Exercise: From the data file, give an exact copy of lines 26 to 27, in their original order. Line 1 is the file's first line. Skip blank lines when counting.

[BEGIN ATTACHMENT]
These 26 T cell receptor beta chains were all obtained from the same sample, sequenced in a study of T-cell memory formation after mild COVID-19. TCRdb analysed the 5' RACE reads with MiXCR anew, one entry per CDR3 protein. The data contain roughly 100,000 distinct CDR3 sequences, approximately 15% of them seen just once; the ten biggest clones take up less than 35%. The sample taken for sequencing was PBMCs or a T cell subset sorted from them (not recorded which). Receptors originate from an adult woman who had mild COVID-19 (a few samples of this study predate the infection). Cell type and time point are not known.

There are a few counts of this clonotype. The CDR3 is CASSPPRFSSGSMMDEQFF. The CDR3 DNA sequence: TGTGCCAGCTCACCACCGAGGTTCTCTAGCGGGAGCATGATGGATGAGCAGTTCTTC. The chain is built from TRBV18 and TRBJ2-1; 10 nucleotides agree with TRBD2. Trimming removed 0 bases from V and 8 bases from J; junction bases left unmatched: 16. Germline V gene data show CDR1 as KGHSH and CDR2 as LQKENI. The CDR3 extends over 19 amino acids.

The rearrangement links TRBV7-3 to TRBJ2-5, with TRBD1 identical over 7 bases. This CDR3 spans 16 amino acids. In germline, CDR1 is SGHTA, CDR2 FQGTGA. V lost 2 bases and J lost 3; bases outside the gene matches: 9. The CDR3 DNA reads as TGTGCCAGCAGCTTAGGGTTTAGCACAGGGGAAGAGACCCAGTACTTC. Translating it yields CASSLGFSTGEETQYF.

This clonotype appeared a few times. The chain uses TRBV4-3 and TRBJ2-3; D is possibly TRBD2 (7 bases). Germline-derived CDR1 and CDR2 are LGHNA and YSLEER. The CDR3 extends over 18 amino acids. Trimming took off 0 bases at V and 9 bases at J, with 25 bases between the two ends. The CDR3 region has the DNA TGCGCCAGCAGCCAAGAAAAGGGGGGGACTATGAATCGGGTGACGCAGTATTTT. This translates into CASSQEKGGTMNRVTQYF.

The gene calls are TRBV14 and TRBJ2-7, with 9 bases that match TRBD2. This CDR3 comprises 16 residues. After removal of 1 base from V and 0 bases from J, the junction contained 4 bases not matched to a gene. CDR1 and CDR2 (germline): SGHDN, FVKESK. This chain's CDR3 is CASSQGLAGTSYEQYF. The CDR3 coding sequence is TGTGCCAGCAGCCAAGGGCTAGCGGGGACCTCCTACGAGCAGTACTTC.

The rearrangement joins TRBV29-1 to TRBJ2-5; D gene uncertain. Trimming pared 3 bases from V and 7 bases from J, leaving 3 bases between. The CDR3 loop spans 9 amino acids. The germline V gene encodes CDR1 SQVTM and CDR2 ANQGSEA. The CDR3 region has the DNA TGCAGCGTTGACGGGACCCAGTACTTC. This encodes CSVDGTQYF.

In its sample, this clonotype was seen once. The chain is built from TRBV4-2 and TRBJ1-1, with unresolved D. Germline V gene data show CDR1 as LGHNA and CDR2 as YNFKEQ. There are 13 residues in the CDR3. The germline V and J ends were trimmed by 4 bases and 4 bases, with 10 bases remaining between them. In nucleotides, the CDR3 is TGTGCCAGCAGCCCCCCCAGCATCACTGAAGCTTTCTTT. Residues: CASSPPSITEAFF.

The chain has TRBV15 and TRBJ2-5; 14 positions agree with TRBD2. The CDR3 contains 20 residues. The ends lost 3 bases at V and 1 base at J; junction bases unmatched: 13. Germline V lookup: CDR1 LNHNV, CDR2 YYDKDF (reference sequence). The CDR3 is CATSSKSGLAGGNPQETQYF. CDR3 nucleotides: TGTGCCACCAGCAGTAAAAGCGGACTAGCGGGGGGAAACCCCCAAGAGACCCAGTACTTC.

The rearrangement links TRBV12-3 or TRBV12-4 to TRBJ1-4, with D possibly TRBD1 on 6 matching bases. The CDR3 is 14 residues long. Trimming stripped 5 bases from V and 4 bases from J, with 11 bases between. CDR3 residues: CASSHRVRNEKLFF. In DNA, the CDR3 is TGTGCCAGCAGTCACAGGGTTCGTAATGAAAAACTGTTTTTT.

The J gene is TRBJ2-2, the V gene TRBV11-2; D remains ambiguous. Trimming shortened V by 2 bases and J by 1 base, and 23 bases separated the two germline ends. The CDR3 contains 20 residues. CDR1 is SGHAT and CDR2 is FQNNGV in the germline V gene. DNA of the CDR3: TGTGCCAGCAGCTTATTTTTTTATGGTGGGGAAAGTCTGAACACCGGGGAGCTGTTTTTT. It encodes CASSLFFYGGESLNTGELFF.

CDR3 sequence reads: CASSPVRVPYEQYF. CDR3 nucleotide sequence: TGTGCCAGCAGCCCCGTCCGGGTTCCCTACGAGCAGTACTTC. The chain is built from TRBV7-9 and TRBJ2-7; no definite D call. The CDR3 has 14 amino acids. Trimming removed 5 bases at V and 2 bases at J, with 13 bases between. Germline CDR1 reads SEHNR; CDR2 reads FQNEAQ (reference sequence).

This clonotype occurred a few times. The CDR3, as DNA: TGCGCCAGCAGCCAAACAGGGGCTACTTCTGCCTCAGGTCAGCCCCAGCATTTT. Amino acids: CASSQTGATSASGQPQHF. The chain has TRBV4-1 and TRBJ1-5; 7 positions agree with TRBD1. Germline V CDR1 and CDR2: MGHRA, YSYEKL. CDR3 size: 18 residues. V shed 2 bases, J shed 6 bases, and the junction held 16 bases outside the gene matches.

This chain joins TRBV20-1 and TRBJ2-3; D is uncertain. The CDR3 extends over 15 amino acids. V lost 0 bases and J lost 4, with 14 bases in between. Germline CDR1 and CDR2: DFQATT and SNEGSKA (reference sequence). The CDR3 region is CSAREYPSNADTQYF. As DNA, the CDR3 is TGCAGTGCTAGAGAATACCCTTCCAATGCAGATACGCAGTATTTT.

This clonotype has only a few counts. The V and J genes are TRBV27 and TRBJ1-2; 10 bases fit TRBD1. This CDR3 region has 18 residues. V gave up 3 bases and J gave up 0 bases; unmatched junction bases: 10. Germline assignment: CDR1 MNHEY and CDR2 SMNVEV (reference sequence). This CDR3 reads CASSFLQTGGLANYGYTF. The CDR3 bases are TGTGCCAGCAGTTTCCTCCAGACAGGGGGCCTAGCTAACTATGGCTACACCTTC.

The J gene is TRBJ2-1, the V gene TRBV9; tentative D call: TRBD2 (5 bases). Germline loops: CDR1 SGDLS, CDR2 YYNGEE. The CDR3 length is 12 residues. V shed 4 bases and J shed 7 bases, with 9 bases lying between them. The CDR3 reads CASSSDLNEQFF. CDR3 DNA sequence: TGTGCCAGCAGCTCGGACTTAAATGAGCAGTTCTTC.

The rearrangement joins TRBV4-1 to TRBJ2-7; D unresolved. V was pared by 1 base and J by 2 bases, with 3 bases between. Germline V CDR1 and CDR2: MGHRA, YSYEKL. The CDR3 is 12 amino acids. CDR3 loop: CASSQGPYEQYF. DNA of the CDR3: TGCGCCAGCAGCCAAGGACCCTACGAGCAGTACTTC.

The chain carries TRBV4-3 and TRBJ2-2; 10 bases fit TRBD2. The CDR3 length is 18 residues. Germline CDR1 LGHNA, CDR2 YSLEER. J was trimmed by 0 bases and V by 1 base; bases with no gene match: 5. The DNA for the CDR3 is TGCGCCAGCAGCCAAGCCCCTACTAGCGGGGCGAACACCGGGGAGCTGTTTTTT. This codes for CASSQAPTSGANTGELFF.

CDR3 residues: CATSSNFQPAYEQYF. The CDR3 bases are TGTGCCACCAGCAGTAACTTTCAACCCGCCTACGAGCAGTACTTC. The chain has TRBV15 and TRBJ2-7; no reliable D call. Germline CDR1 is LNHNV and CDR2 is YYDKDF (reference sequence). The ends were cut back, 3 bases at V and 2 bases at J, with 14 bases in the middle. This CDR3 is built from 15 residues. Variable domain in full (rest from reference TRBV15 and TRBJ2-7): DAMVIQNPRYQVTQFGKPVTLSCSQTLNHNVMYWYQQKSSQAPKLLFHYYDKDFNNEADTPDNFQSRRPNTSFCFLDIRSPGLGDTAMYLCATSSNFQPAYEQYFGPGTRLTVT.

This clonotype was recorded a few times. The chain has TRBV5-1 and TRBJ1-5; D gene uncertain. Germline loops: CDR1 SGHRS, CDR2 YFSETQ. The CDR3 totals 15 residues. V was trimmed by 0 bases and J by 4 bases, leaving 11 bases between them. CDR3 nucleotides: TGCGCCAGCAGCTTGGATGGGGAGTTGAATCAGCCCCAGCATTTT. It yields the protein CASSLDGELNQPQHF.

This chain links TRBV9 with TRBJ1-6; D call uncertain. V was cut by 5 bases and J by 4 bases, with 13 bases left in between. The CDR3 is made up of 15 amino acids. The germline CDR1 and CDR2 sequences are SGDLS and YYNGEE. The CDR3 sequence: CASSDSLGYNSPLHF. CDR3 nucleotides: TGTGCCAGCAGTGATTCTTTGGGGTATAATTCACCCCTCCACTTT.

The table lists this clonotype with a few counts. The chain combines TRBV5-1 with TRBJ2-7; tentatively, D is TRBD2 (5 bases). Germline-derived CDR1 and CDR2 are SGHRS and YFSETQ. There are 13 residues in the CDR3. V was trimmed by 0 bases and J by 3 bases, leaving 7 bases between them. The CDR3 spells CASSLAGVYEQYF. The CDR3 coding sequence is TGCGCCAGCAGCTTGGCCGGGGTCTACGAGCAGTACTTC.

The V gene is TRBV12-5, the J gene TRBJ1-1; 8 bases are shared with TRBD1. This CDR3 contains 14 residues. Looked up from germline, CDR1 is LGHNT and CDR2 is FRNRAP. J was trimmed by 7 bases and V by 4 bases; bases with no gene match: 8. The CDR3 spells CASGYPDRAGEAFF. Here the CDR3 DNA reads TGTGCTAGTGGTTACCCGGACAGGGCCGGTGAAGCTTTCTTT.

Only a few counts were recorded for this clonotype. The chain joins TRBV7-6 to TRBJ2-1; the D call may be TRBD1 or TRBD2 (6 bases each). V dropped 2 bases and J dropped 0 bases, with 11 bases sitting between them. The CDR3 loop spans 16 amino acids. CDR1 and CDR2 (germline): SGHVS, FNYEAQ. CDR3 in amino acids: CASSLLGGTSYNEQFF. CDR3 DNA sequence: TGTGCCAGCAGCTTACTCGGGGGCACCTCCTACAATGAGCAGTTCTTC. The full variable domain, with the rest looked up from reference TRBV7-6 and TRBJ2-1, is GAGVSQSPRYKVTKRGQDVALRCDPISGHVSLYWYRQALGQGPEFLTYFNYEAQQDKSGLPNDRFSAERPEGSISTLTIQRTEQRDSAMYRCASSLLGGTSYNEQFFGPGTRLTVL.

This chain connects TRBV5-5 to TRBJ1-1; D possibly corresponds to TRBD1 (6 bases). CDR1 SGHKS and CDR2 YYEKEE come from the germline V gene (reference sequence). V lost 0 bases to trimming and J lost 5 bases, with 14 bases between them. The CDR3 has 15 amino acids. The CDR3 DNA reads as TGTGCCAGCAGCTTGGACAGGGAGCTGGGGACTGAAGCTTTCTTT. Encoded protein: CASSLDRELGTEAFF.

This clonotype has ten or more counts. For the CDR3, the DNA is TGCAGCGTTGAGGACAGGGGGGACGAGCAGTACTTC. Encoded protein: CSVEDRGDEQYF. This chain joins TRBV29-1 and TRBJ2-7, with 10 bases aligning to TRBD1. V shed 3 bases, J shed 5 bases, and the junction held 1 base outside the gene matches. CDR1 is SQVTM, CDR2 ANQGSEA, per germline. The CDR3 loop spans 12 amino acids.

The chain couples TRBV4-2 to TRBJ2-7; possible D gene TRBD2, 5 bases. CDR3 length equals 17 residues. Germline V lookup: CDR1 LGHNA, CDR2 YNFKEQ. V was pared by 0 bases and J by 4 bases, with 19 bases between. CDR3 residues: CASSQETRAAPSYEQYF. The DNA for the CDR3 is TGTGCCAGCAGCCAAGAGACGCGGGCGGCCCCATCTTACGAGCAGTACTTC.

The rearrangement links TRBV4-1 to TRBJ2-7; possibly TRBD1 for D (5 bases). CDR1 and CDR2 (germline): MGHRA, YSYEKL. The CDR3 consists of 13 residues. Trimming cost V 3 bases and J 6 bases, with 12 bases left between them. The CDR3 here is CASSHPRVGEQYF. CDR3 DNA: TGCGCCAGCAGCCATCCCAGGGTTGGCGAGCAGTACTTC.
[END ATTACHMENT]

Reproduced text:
The chain couples TRBV4-2 to TRBJ2-7; possible D gene TRBD2, 5 bases. CDR3 length equals 17 residues. Germline V lookup: CDR1 LGHNA, CDR2 YNFKEQ. V was pared by 0 bases and J by 4 bases, with 19 bases between. CDR3 residues: CASSQETRAAPSYEQYF. The DNA for the CDR3 is TGTGCCAGCAGCCAAGAGACGCGGGCGGCCCCATCTTACGAGCAGTACTTC.

The rearrangement links TRBV4-1 to TRBJ2-7; possibly TRBD1 for D (5 bases). CDR1 and CDR2 (germline): MGHRA, YSYEKL. The CDR3 consists of 13 residues. Trimming cost V 3 bases and J 6 bases, with 12 bases left between them. The CDR3 here is CASSHPRVGEQYF. CDR3 DNA: TGCGCCAGCAGCCATCCCAGGGTTGGCGAGCAGTACTTC.